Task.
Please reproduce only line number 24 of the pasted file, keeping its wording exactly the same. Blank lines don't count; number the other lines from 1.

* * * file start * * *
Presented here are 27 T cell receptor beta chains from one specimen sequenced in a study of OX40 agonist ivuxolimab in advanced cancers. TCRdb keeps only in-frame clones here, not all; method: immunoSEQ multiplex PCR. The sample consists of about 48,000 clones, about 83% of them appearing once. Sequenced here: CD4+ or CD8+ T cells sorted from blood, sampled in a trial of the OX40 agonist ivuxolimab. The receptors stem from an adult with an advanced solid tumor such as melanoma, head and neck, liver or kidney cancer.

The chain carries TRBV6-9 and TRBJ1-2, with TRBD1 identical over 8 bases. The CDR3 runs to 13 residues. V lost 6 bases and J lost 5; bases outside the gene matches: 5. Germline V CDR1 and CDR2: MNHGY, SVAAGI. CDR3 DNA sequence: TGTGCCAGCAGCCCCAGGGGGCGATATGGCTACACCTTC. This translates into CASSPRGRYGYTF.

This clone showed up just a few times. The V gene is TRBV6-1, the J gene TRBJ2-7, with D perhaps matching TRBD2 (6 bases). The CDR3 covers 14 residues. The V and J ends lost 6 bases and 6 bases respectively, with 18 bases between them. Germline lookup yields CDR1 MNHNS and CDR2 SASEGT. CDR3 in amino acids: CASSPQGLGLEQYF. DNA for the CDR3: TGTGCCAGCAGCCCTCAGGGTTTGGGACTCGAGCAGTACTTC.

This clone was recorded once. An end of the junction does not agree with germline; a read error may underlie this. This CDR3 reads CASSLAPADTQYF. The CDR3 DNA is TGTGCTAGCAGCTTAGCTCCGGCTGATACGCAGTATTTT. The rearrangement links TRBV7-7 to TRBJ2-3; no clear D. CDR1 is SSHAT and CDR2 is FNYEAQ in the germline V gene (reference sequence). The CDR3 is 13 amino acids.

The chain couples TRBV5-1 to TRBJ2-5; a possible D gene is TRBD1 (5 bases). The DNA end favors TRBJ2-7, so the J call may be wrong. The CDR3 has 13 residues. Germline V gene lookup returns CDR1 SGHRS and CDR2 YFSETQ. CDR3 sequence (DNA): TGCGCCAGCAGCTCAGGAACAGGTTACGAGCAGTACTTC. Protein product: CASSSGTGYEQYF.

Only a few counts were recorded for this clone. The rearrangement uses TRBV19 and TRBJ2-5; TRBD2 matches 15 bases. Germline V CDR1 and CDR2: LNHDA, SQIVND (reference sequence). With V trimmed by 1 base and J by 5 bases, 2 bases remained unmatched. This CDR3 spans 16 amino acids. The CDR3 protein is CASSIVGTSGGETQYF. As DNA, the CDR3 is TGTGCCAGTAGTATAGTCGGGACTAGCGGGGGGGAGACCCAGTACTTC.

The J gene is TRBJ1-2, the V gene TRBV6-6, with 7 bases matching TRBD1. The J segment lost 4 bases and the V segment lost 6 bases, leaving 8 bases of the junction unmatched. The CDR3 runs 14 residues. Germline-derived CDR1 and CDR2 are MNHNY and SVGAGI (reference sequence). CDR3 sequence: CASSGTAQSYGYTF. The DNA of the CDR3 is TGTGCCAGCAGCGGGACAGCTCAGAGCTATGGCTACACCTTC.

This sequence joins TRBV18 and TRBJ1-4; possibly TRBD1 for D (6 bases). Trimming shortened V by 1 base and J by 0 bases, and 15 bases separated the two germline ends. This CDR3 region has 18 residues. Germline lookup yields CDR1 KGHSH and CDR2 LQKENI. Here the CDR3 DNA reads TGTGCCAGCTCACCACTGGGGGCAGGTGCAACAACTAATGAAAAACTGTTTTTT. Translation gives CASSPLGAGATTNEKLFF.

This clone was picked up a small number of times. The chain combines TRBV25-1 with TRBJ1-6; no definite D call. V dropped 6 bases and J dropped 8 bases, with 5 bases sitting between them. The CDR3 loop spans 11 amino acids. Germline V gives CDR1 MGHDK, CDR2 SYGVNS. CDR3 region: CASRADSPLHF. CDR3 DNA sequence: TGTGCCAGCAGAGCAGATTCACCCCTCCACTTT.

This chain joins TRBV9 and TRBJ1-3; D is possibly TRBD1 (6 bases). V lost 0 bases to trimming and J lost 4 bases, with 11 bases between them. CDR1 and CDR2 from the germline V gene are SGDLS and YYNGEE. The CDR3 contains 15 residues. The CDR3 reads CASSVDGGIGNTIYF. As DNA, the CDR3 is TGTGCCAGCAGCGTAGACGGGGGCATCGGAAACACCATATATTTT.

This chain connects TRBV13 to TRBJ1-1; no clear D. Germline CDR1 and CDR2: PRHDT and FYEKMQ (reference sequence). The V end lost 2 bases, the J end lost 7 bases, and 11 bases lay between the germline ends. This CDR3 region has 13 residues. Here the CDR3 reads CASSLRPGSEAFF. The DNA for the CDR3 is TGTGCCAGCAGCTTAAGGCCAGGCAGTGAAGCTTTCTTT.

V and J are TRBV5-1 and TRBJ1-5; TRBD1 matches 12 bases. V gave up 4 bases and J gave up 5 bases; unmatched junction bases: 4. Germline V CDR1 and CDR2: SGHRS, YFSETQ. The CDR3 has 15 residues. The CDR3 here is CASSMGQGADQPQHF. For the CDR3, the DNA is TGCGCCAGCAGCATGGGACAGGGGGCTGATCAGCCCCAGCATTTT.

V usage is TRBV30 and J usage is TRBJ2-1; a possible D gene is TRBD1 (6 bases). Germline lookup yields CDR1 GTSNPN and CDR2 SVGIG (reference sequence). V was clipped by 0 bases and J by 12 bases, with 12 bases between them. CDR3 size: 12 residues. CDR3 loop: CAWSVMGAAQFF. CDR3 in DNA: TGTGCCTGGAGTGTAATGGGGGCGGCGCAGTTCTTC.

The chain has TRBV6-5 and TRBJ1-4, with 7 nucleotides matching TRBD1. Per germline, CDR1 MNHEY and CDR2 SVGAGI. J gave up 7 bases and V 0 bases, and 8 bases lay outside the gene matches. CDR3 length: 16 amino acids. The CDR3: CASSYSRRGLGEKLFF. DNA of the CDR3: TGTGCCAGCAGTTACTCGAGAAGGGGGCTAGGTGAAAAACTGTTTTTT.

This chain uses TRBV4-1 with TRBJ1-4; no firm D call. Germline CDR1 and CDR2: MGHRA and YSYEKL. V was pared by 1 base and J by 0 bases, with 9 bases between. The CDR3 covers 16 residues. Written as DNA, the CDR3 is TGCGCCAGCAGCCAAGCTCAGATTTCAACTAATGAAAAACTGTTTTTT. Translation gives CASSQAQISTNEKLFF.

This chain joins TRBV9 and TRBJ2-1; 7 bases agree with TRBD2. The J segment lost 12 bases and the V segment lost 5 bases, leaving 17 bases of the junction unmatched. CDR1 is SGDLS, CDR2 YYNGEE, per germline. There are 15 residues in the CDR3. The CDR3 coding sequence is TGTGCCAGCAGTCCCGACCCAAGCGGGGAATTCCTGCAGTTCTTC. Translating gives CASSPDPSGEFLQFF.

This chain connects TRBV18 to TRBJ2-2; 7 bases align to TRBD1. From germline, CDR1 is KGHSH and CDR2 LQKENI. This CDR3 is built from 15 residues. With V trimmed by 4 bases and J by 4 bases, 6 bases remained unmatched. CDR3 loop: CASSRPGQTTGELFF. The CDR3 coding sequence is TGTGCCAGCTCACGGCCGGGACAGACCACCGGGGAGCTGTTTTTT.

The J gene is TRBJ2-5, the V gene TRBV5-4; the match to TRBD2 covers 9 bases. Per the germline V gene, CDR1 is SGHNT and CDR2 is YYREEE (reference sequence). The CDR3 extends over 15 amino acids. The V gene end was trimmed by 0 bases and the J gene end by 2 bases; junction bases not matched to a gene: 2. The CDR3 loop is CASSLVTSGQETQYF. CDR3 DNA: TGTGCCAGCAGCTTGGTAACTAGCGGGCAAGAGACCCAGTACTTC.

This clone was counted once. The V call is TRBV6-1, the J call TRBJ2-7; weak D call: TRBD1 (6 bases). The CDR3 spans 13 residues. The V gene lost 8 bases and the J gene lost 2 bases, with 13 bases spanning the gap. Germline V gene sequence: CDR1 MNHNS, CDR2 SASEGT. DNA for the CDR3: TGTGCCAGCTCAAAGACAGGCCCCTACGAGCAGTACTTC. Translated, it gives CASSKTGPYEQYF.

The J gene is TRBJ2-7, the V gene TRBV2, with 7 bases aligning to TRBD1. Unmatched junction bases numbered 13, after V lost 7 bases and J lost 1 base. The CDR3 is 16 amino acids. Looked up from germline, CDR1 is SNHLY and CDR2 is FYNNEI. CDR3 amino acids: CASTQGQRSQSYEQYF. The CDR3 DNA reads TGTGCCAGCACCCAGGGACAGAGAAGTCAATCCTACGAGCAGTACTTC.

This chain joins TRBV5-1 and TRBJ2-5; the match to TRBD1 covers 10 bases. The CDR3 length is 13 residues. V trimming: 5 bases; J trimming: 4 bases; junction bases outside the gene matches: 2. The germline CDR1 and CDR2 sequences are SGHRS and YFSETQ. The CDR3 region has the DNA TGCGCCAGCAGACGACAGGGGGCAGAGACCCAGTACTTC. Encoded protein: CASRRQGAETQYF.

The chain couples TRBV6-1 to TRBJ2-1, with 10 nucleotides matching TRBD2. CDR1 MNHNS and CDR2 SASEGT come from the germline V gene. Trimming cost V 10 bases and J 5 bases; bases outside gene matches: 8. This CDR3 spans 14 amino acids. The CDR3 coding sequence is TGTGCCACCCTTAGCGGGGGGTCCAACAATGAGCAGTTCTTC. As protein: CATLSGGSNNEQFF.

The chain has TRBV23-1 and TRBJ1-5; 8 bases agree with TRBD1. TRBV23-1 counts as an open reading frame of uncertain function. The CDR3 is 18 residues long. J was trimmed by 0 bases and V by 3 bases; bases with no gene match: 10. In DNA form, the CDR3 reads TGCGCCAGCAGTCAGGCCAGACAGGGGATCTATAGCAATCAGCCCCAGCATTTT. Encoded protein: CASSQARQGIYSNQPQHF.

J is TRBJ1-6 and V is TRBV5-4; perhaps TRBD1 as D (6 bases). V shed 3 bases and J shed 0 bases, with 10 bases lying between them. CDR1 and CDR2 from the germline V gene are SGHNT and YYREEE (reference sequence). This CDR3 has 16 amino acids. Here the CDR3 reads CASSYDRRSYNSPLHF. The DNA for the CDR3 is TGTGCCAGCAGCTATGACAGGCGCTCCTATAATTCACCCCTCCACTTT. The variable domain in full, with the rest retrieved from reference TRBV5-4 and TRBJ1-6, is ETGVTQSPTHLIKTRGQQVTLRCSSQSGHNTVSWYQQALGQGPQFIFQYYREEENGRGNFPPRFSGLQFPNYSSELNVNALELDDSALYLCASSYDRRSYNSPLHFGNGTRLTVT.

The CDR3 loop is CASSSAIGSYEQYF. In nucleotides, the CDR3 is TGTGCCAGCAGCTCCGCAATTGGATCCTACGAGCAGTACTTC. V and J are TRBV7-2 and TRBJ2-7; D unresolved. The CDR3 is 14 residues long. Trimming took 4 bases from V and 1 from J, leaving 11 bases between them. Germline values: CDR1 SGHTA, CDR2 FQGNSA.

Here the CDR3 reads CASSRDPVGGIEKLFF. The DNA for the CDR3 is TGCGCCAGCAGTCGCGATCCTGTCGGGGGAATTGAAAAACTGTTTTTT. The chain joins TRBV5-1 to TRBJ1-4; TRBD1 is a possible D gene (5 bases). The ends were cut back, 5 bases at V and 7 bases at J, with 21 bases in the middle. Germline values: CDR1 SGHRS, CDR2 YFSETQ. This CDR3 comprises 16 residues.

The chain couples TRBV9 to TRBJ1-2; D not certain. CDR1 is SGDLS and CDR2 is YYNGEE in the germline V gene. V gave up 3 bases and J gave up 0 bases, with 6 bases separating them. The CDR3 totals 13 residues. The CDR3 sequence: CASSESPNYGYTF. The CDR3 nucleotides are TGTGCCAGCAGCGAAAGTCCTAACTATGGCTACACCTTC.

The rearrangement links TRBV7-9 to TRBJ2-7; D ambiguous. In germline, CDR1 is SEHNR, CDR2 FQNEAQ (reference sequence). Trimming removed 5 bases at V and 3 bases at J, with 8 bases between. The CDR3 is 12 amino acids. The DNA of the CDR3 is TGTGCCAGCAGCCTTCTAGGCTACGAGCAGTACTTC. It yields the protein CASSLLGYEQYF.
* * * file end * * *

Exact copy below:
J is TRBJ1-6 and V is TRBV5-4; perhaps TRBD1 as D (6 bases). V shed 3 bases and J shed 0 bases, with 10 bases lying between them. CDR1 and CDR2 from the germline V gene are SGHNT and YYREEE (reference sequence). This CDR3 has 16 amino acids. Here the CDR3 reads CASSYDRRSYNSPLHF. The DNA for the CDR3 is TGTGCCAGCAGCTATGACAGGCGCTCCTATAATTCACCCCTCCACTTT. The variable domain in full, with the rest retrieved from reference TRBV5-4 and TRBJ1-6, is ETGVTQSPTHLIKTRGQQVTLRCSSQSGHNTVSWYQQALGQGPQFIFQYYREEENGRGNFPPRFSGLQFPNYSSELNVNALELDDSALYLCASSYDRRSYNSPLHFGNGTRLTVT.